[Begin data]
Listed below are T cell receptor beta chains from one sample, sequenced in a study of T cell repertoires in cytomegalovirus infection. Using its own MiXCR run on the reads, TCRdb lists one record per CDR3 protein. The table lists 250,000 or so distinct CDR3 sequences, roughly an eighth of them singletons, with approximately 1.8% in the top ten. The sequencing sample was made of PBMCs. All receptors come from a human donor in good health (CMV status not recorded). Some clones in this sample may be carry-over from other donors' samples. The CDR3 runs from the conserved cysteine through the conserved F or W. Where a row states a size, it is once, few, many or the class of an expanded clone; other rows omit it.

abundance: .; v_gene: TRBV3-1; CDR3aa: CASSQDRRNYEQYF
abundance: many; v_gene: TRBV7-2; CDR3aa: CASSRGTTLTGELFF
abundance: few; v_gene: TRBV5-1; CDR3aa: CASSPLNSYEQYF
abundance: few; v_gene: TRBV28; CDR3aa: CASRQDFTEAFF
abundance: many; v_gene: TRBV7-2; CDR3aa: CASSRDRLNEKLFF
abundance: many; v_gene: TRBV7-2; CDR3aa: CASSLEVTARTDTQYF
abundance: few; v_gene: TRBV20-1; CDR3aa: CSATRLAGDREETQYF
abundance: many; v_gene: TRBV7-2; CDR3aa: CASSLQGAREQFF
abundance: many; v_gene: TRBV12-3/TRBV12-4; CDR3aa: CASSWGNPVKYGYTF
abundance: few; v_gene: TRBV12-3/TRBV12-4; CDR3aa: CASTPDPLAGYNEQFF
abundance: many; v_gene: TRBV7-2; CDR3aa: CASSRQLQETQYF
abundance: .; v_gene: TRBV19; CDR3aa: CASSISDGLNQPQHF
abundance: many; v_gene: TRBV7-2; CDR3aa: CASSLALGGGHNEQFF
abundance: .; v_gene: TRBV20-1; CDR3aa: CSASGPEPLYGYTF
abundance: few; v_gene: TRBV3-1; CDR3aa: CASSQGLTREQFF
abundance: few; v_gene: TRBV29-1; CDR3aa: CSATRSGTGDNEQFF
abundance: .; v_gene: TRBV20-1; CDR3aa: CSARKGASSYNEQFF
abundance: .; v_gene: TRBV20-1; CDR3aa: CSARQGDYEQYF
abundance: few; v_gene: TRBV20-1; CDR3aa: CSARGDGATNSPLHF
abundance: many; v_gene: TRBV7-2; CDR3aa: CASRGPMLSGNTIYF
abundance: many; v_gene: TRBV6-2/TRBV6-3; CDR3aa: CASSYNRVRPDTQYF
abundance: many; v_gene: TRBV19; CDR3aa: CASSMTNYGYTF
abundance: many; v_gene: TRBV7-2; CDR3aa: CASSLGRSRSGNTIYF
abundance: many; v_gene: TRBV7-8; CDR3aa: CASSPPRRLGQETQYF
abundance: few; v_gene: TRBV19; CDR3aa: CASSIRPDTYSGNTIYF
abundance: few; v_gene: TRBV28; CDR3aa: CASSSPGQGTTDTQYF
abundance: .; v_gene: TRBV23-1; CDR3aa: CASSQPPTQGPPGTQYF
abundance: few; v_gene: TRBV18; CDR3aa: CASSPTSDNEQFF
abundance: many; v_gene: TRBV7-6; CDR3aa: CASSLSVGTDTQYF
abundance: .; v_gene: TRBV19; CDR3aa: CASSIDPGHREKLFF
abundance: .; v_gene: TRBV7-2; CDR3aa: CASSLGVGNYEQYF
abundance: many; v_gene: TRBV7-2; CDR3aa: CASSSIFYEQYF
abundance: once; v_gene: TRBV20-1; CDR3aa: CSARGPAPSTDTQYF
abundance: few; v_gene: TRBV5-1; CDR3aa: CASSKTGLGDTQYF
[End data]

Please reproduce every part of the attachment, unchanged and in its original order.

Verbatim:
Listed below are T cell receptor beta chains from one sample, sequenced in a study of T cell repertoires in cytomegalovirus infection. Using its own MiXCR run on the reads, TCRdb lists one record per CDR3 protein. The table lists 250,000 or so distinct CDR3 sequences, roughly an eighth of them singletons, with approximately 1.8% in the top ten. The sequencing sample was made of PBMCs. All receptors come from a human donor in good health (CMV status not recorded). Some clones in this sample may be carry-over from other donors' samples. The CDR3 runs from the conserved cysteine through the conserved F or W. Where a row states a size, it is once, few, many or the class of an expanded clone; other rows omit it.

abundance: .; v_gene: TRBV3-1; CDR3aa: CASSQDRRNYEQYF
abundance: many; v_gene: TRBV7-2; CDR3aa: CASSRGTTLTGELFF
abundance: few; v_gene: TRBV5-1; CDR3aa: CASSPLNSYEQYF
abundance: few; v_gene: TRBV28; CDR3aa: CASRQDFTEAFF
abundance: many; v_gene: TRBV7-2; CDR3aa: CASSRDRLNEKLFF
abundance: many; v_gene: TRBV7-2; CDR3aa: CASSLEVTARTDTQYF
abundance: few; v_gene: TRBV20-1; CDR3aa: CSATRLAGDREETQYF
abundance: many; v_gene: TRBV7-2; CDR3aa: CASSLQGAREQFF
abundance: many; v_gene: TRBV12-3/TRBV12-4; CDR3aa: CASSWGNPVKYGYTF
abundance: few; v_gene: TRBV12-3/TRBV12-4; CDR3aa: CASTPDPLAGYNEQFF
abundance: many; v_gene: TRBV7-2; CDR3aa: CASSRQLQETQYF
abundance: .; v_gene: TRBV19; CDR3aa: CASSISDGLNQPQHF
abundance: many; v_gene: TRBV7-2; CDR3aa: CASSLALGGGHNEQFF
abundance: .; v_gene: TRBV20-1; CDR3aa: CSASGPEPLYGYTF
abundance: few; v_gene: TRBV3-1; CDR3aa: CASSQGLTREQFF
abundance: few; v_gene: TRBV29-1; CDR3aa: CSATRSGTGDNEQFF
abundance: .; v_gene: TRBV20-1; CDR3aa: CSARKGASSYNEQFF
abundance: .; v_gene: TRBV20-1; CDR3aa: CSARQGDYEQYF
abundance: few; v_gene: TRBV20-1; CDR3aa: CSARGDGATNSPLHF
abundance: many; v_gene: TRBV7-2; CDR3aa: CASRGPMLSGNTIYF
abundance: many; v_gene: TRBV6-2/TRBV6-3; CDR3aa: CASSYNRVRPDTQYF
abundance: many; v_gene: TRBV19; CDR3aa: CASSMTNYGYTF
abundance: many; v_gene: TRBV7-2; CDR3aa: CASSLGRSRSGNTIYF
abundance: many; v_gene: TRBV7-8; CDR3aa: CASSPPRRLGQETQYF
abundance: few; v_gene: TRBV19; CDR3aa: CASSIRPDTYSGNTIYF
abundance: few; v_gene: TRBV28; CDR3aa: CASSSPGQGTTDTQYF
abundance: .; v_gene: TRBV23-1; CDR3aa: CASSQPPTQGPPGTQYF
abundance: few; v_gene: TRBV18; CDR3aa: CASSPTSDNEQFF
abundance: many; v_gene: TRBV7-6; CDR3aa: CASSLSVGTDTQYF
abundance: .; v_gene: TRBV19; CDR3aa: CASSIDPGHREKLFF
abundance: .; v_gene: TRBV7-2; CDR3aa: CASSLGVGNYEQYF
abundance: many; v_gene: TRBV7-2; CDR3aa: CASSSIFYEQYF
abundance: once; v_gene: TRBV20-1; CDR3aa: CSARGPAPSTDTQYF
abundance: few; v_gene: TRBV5-1; CDR3aa: CASSKTGLGDTQYF